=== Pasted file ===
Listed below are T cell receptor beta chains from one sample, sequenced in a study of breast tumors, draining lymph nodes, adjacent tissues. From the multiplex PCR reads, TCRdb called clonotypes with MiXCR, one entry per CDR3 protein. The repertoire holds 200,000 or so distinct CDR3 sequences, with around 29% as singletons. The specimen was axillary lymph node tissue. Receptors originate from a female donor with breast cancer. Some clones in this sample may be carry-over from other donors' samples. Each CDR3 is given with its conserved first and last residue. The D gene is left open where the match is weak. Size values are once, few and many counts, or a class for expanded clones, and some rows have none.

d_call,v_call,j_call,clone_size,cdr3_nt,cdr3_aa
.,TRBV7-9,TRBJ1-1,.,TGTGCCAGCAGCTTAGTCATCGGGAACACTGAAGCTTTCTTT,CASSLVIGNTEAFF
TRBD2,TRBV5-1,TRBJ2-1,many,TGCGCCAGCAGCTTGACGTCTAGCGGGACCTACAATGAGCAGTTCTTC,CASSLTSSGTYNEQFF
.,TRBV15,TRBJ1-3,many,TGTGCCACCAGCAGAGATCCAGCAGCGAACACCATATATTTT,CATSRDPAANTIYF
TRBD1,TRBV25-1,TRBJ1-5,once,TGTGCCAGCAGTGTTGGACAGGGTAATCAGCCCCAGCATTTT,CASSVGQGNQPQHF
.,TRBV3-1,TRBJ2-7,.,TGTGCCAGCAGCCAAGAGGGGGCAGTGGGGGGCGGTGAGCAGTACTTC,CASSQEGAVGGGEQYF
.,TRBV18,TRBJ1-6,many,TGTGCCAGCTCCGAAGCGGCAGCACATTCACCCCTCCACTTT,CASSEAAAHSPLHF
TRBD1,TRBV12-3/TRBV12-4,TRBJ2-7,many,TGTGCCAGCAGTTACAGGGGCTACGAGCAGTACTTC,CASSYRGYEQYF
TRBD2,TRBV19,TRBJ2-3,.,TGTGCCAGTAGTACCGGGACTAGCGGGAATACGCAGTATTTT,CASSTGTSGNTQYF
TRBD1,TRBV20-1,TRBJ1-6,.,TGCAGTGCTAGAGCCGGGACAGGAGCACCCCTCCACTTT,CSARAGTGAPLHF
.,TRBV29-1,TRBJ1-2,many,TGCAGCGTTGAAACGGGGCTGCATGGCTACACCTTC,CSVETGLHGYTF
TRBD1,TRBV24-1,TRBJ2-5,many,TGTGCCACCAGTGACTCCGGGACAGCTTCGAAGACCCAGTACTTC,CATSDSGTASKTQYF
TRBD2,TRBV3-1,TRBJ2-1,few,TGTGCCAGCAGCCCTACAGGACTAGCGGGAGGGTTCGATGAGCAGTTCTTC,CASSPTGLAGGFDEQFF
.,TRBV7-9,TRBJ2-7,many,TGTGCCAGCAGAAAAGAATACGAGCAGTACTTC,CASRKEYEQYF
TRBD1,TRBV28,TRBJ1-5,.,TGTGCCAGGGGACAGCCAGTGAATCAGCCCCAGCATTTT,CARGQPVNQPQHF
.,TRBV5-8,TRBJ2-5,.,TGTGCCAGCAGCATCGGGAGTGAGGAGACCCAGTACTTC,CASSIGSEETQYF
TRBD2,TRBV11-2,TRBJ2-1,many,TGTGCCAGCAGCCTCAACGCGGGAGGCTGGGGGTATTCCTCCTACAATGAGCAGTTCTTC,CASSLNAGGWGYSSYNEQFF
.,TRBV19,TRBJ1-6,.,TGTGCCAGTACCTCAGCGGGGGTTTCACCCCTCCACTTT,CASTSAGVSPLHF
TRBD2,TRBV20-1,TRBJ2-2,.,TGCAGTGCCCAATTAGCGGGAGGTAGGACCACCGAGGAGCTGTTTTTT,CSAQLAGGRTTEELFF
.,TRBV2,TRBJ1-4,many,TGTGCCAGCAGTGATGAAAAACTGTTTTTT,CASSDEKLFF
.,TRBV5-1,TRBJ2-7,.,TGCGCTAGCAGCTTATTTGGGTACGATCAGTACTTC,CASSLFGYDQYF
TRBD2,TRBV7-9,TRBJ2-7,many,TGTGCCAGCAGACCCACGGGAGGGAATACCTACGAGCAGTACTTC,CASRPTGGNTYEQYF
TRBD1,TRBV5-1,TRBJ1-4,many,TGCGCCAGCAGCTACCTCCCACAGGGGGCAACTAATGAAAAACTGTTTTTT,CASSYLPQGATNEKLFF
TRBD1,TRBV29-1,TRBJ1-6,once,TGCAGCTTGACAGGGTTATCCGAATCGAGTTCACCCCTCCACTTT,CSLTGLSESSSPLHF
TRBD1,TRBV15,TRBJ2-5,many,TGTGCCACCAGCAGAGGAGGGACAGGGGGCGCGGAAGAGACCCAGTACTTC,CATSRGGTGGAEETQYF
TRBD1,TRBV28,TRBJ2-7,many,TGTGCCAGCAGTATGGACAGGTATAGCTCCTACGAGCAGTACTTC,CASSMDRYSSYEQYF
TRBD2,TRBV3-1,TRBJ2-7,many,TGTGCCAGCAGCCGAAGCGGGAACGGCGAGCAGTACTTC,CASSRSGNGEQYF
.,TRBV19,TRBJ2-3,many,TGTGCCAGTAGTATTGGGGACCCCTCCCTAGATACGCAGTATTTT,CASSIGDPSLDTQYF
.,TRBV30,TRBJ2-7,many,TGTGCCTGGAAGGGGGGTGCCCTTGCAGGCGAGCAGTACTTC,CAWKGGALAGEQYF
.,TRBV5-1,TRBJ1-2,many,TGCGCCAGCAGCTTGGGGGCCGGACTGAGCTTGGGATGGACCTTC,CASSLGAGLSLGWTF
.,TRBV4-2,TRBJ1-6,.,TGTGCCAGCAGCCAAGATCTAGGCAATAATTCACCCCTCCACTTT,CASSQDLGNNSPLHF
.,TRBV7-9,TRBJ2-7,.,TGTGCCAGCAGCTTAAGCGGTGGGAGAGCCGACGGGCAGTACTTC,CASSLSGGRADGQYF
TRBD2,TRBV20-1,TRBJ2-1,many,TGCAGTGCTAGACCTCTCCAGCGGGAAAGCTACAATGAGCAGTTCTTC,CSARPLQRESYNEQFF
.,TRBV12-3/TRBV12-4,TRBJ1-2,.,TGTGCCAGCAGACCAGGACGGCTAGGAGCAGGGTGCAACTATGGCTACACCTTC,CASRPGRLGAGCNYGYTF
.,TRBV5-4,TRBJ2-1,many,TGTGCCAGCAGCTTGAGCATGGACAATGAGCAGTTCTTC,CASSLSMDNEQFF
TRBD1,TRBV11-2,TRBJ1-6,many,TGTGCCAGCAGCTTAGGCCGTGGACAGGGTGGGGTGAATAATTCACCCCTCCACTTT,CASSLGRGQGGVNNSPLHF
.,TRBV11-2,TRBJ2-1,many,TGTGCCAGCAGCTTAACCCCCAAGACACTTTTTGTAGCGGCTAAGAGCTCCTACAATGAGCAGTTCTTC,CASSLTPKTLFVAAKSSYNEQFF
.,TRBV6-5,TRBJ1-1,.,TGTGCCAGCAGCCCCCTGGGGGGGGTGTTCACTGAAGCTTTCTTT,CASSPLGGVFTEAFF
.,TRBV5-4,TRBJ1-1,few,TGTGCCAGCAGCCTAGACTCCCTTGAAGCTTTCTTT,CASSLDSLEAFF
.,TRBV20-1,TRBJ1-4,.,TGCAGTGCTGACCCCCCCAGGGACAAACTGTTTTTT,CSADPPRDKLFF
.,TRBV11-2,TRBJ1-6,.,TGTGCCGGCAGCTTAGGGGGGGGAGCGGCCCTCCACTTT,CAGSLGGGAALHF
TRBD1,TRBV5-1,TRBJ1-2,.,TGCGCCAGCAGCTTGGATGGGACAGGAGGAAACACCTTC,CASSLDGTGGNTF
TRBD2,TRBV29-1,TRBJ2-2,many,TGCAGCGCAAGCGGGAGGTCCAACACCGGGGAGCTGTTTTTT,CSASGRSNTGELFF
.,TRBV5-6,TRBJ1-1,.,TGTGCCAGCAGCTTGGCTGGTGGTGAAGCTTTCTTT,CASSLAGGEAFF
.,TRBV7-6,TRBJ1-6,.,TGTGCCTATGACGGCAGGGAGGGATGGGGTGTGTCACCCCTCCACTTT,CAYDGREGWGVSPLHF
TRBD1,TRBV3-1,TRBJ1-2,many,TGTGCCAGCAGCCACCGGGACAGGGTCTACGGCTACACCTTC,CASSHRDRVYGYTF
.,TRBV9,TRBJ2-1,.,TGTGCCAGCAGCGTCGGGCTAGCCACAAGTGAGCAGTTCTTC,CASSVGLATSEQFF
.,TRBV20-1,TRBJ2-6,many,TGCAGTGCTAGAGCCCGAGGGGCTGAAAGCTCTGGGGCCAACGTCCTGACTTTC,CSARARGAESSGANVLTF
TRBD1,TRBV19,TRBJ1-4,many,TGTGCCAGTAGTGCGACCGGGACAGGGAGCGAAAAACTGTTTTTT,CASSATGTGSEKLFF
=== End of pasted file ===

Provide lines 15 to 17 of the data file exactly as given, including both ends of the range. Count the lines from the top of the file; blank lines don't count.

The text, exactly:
.,TRBV7-9,TRBJ2-7,many,TGTGCCAGCAGAAAAGAATACGAGCAGTACTTC,CASRKEYEQYF
TRBD1,TRBV28,TRBJ1-5,.,TGTGCCAGGGGACAGCCAGTGAATCAGCCCCAGCATTTT,CARGQPVNQPQHF
.,TRBV5-8,TRBJ2-5,.,TGTGCCAGCAGCATCGGGAGTGAGGAGACCCAGTACTTC,CASSIGSEETQYF